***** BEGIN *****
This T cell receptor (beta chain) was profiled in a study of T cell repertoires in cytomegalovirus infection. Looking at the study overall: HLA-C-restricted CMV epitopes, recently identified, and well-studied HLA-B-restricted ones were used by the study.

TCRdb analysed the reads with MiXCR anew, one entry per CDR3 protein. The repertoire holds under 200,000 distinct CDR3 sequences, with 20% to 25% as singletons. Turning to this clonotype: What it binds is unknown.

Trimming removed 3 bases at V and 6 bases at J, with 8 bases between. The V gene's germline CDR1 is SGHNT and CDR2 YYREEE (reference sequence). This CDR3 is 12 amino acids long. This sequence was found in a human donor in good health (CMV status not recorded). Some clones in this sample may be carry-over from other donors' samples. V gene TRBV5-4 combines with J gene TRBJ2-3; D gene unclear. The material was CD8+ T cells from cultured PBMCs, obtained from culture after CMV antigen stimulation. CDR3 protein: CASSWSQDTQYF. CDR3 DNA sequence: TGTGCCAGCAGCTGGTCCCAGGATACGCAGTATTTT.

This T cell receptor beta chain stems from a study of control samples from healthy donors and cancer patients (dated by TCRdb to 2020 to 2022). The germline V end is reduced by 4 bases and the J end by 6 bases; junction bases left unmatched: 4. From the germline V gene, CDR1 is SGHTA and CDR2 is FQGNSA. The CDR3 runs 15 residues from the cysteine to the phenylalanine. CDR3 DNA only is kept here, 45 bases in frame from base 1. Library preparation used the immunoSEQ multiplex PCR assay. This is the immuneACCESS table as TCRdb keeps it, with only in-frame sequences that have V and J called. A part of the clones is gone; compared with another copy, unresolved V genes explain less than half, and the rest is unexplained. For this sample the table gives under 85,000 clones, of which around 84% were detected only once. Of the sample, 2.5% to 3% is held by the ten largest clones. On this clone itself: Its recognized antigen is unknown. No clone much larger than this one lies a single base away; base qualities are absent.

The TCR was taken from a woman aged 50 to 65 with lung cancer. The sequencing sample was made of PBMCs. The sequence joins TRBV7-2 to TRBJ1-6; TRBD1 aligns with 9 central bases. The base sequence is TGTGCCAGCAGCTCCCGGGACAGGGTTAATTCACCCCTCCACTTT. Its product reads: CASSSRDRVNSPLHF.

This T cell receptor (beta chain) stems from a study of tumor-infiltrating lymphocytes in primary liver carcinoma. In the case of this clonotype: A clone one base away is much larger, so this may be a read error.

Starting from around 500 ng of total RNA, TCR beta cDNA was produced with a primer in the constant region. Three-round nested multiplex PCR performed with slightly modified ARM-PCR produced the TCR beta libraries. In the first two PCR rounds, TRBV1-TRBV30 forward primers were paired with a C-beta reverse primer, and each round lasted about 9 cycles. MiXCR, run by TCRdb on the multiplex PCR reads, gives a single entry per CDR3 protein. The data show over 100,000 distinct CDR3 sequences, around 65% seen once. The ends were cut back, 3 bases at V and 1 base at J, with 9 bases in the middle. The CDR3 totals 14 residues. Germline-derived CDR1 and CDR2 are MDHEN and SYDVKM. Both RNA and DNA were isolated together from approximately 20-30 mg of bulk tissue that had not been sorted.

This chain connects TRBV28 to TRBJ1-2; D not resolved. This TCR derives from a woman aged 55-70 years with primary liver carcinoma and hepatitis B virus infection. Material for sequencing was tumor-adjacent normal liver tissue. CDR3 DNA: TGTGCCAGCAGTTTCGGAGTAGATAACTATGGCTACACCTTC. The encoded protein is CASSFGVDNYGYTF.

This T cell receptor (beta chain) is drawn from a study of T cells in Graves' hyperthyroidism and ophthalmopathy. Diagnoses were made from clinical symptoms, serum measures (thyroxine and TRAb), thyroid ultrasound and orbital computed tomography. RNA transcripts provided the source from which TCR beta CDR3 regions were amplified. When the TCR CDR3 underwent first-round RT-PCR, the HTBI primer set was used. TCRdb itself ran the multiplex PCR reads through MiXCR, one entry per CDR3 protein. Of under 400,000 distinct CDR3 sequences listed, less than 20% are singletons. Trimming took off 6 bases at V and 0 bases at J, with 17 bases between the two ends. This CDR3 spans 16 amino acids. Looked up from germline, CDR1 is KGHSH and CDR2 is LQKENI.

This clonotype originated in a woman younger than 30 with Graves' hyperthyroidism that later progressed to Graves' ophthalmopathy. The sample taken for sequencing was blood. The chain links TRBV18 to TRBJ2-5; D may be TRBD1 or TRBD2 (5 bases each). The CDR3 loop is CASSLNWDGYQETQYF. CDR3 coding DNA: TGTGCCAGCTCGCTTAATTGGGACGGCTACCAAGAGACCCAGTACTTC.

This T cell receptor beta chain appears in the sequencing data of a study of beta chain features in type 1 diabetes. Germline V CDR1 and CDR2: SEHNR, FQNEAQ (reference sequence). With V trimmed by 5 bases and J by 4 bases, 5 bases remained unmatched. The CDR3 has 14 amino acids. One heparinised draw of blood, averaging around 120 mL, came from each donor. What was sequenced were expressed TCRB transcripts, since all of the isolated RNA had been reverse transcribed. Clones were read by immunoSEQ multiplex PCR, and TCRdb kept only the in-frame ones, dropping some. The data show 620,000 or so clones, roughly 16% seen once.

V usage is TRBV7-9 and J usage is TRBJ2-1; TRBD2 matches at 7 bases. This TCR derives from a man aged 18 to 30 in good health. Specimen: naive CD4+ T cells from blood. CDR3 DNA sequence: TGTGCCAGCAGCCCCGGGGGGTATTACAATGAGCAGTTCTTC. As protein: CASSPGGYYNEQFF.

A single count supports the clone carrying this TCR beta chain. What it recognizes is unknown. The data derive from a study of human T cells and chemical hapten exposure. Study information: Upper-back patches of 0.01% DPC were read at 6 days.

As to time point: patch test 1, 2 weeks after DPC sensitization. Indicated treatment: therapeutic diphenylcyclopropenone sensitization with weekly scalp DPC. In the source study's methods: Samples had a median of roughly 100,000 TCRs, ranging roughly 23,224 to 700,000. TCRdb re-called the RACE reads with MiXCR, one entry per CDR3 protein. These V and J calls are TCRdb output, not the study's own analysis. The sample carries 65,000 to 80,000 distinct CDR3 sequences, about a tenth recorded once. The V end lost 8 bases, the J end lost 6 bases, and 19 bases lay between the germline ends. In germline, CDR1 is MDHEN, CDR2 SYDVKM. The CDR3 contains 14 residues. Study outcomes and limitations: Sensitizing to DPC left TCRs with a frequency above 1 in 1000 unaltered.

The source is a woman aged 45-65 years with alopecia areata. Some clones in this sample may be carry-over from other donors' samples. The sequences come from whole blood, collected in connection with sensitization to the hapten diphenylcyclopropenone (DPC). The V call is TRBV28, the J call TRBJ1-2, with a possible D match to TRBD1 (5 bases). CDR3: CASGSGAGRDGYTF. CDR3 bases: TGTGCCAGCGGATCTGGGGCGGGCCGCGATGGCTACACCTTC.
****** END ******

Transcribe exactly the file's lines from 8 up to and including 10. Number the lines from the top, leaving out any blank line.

This chain connects TRBV28 to TRBJ1-2; D not resolved. This TCR derives from a woman aged 55-70 years with primary liver carcinoma and hepatitis B virus infection. Material for sequencing was tumor-adjacent normal liver tissue. CDR3 DNA: TGTGCCAGCAGTTTCGGAGTAGATAACTATGGCTACACCTTC. The encoded protein is CASSFGVDNYGYTF.

This T cell receptor (beta chain) is drawn from a study of T cells in Graves' hyperthyroidism and ophthalmopathy. Diagnoses were made from clinical symptoms, serum measures (thyroxine and TRAb), thyroid ultrasound and orbital computed tomography. RNA transcripts provided the source from which TCR beta CDR3 regions were amplified. When the TCR CDR3 underwent first-round RT-PCR, the HTBI primer set was used. TCRdb itself ran the multiplex PCR reads through MiXCR, one entry per CDR3 protein. Of under 400,000 distinct CDR3 sequences listed, less than 20% are singletons. Trimming took off 6 bases at V and 0 bases at J, with 17 bases between the two ends. This CDR3 spans 16 amino acids. Looked up from germline, CDR1 is KGHSH and CDR2 is LQKENI.

This clonotype originated in a woman younger than 30 with Graves' hyperthyroidism that later progressed to Graves' ophthalmopathy. The sample taken for sequencing was blood. The chain links TRBV18 to TRBJ2-5; D may be TRBD1 or TRBD2 (5 bases each). The CDR3 loop is CASSLNWDGYQETQYF. CDR3 coding DNA: TGTGCCAGCTCGCTTAATTGGGACGGCTACCAAGAGACCCAGTACTTC.